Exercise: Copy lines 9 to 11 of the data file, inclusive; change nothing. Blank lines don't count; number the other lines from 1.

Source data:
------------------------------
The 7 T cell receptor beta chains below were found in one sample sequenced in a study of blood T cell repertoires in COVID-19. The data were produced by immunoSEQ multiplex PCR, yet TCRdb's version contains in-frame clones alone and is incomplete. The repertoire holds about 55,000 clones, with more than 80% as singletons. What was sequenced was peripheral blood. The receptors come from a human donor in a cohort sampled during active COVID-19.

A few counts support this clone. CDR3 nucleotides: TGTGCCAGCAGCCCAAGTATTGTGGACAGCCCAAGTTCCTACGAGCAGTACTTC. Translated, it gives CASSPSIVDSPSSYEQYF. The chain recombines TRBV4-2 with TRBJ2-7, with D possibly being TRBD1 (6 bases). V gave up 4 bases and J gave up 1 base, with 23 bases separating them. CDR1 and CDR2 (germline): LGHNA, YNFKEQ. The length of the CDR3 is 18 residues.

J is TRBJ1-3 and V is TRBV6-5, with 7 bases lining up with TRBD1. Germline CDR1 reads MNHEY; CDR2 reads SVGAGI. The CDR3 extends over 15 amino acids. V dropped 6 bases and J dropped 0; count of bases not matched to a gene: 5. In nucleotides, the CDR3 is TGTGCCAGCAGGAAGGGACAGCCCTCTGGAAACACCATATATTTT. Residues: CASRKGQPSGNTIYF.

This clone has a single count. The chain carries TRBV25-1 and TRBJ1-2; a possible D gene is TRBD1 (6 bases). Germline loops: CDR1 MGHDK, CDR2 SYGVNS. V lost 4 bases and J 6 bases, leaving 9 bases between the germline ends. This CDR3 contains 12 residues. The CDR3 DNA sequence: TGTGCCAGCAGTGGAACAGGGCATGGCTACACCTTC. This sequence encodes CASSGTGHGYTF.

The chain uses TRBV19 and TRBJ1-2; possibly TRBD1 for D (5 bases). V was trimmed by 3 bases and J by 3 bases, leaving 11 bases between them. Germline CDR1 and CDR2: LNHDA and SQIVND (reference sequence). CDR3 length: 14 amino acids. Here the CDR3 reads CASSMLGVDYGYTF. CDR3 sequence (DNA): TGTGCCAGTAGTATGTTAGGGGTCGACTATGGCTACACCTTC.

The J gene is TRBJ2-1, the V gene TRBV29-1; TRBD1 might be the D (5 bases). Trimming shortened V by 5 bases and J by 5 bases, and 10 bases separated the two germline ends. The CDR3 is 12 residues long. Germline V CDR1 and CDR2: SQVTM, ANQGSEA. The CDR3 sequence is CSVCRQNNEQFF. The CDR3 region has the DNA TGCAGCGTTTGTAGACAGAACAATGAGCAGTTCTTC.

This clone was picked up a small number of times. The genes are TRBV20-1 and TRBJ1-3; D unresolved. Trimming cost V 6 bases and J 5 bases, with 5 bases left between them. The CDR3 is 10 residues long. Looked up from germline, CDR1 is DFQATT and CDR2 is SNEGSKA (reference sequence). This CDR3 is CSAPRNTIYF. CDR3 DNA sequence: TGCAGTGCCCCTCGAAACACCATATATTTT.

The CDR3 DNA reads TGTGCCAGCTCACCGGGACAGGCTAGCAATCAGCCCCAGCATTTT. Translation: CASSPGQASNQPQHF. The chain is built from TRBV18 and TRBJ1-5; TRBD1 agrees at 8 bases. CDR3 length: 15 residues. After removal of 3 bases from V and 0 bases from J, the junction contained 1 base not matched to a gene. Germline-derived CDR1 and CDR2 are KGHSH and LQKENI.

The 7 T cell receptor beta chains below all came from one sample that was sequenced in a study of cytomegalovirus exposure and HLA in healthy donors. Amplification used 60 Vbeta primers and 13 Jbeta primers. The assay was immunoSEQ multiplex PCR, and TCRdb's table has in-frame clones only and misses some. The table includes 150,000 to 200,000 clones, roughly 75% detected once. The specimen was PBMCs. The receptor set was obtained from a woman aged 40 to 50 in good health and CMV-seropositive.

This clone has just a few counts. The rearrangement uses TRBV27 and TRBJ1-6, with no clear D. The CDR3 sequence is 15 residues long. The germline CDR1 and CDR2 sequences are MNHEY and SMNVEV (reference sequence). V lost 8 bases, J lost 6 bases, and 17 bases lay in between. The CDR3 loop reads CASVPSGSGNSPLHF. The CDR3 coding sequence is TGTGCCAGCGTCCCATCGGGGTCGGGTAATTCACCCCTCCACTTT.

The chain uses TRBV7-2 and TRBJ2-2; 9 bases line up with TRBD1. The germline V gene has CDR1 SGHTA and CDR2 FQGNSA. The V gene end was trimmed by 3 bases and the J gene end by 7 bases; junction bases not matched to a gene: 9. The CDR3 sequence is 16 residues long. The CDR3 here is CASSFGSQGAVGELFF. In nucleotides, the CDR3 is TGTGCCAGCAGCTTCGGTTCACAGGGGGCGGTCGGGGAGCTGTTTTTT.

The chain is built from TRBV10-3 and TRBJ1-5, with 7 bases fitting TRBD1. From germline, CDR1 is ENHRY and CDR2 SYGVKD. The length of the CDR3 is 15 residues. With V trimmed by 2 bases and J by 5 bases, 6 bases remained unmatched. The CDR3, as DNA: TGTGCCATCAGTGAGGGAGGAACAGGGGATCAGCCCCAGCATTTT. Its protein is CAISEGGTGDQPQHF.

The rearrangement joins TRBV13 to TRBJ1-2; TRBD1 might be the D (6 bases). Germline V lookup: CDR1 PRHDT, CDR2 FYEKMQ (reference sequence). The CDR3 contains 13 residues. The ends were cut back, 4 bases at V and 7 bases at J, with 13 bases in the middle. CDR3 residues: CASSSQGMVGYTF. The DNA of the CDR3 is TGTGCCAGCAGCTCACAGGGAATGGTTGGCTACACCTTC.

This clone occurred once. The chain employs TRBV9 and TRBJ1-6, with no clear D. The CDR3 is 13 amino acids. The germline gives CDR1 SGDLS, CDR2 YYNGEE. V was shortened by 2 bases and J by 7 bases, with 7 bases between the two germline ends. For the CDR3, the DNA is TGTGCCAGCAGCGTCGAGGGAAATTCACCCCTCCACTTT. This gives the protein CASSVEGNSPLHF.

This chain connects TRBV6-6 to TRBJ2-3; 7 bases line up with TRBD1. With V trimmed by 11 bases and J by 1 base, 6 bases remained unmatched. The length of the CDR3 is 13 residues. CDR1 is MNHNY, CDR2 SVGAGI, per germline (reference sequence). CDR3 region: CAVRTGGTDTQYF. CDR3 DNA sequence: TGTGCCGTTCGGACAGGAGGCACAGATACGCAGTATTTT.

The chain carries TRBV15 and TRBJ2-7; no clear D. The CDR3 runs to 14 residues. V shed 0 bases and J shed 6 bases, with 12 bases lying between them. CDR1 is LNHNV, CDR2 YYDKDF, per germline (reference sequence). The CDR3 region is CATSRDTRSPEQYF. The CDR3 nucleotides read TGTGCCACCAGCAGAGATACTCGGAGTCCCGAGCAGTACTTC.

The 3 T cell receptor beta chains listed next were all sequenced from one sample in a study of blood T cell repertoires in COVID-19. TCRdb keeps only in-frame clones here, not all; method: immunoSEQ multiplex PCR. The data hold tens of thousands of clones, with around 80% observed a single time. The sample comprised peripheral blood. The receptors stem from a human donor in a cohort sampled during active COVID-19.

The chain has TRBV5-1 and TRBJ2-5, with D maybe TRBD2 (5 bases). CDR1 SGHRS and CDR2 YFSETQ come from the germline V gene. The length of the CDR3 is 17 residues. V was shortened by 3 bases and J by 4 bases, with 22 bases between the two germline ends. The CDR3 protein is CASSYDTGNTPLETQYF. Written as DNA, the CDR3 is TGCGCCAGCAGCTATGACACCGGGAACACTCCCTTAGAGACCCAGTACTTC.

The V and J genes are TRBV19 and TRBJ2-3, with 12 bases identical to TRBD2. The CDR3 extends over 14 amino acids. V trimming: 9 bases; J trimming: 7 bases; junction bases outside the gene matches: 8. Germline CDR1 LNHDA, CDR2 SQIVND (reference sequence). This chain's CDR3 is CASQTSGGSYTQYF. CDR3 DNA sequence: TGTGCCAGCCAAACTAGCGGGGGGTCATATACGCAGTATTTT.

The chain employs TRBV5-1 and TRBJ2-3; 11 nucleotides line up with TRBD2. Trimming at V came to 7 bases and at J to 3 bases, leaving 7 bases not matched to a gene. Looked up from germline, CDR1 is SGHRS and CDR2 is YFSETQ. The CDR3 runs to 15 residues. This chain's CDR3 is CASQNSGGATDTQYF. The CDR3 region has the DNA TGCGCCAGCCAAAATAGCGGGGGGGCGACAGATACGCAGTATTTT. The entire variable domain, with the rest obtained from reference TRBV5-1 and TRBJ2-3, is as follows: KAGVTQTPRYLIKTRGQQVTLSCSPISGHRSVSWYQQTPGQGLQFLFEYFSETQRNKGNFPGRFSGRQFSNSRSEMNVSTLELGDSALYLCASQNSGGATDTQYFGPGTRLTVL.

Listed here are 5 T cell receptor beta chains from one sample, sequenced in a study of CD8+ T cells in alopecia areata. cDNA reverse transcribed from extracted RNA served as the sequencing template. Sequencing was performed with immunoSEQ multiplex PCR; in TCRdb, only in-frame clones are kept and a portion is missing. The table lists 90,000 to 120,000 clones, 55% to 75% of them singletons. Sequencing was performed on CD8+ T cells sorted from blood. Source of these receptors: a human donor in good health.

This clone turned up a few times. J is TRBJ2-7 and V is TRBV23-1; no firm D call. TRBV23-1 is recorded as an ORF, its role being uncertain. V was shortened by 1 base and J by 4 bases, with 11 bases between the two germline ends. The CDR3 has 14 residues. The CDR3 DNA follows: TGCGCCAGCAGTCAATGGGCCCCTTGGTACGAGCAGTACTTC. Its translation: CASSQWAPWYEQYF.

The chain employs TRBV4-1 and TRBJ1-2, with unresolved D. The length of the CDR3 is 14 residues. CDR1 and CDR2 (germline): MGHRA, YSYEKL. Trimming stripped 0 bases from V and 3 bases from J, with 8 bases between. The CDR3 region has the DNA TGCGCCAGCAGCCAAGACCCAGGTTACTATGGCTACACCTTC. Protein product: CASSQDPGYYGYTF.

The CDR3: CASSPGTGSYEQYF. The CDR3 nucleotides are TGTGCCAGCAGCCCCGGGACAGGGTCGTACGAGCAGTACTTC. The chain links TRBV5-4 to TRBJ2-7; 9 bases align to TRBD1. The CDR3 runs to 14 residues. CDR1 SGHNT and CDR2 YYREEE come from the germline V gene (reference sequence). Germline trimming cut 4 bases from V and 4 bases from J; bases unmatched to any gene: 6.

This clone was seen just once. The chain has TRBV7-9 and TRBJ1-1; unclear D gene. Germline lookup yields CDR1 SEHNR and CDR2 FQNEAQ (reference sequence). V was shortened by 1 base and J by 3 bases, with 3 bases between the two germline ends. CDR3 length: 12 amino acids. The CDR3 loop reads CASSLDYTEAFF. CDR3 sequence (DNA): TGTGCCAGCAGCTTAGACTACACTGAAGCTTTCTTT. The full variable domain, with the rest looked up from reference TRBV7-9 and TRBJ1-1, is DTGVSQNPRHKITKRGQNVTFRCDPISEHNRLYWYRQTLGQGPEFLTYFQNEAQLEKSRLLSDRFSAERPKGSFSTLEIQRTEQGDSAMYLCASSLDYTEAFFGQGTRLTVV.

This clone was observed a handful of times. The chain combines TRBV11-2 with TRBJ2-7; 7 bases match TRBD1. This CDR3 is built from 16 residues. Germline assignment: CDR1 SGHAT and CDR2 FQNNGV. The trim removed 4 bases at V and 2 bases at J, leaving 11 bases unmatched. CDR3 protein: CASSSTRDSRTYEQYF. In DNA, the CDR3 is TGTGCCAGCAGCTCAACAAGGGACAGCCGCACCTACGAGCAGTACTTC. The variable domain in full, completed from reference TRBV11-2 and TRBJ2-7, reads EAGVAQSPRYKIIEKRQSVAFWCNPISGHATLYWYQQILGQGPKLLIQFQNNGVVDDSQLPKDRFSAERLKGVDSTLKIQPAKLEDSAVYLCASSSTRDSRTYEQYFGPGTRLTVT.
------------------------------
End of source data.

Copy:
The 7 T cell receptor beta chains below all came from one sample that was sequenced in a study of cytomegalovirus exposure and HLA in healthy donors. Amplification used 60 Vbeta primers and 13 Jbeta primers. The assay was immunoSEQ multiplex PCR, and TCRdb's table has in-frame clones only and misses some. The table includes 150,000 to 200,000 clones, roughly 75% detected once. The specimen was PBMCs. The receptor set was obtained from a woman aged 40 to 50 in good health and CMV-seropositive.

This clone has just a few counts. The rearrangement uses TRBV27 and TRBJ1-6, with no clear D. The CDR3 sequence is 15 residues long. The germline CDR1 and CDR2 sequences are MNHEY and SMNVEV (reference sequence). V lost 8 bases, J lost 6 bases, and 17 bases lay in between. The CDR3 loop reads CASVPSGSGNSPLHF. The CDR3 coding sequence is TGTGCCAGCGTCCCATCGGGGTCGGGTAATTCACCCCTCCACTTT.

The chain uses TRBV7-2 and TRBJ2-2; 9 bases line up with TRBD1. The germline V gene has CDR1 SGHTA and CDR2 FQGNSA. The V gene end was trimmed by 3 bases and the J gene end by 7 bases; junction bases not matched to a gene: 9. The CDR3 sequence is 16 residues long. The CDR3 here is CASSFGSQGAVGELFF. In nucleotides, the CDR3 is TGTGCCAGCAGCTTCGGTTCACAGGGGGCGGTCGGGGAGCTGTTTTTT.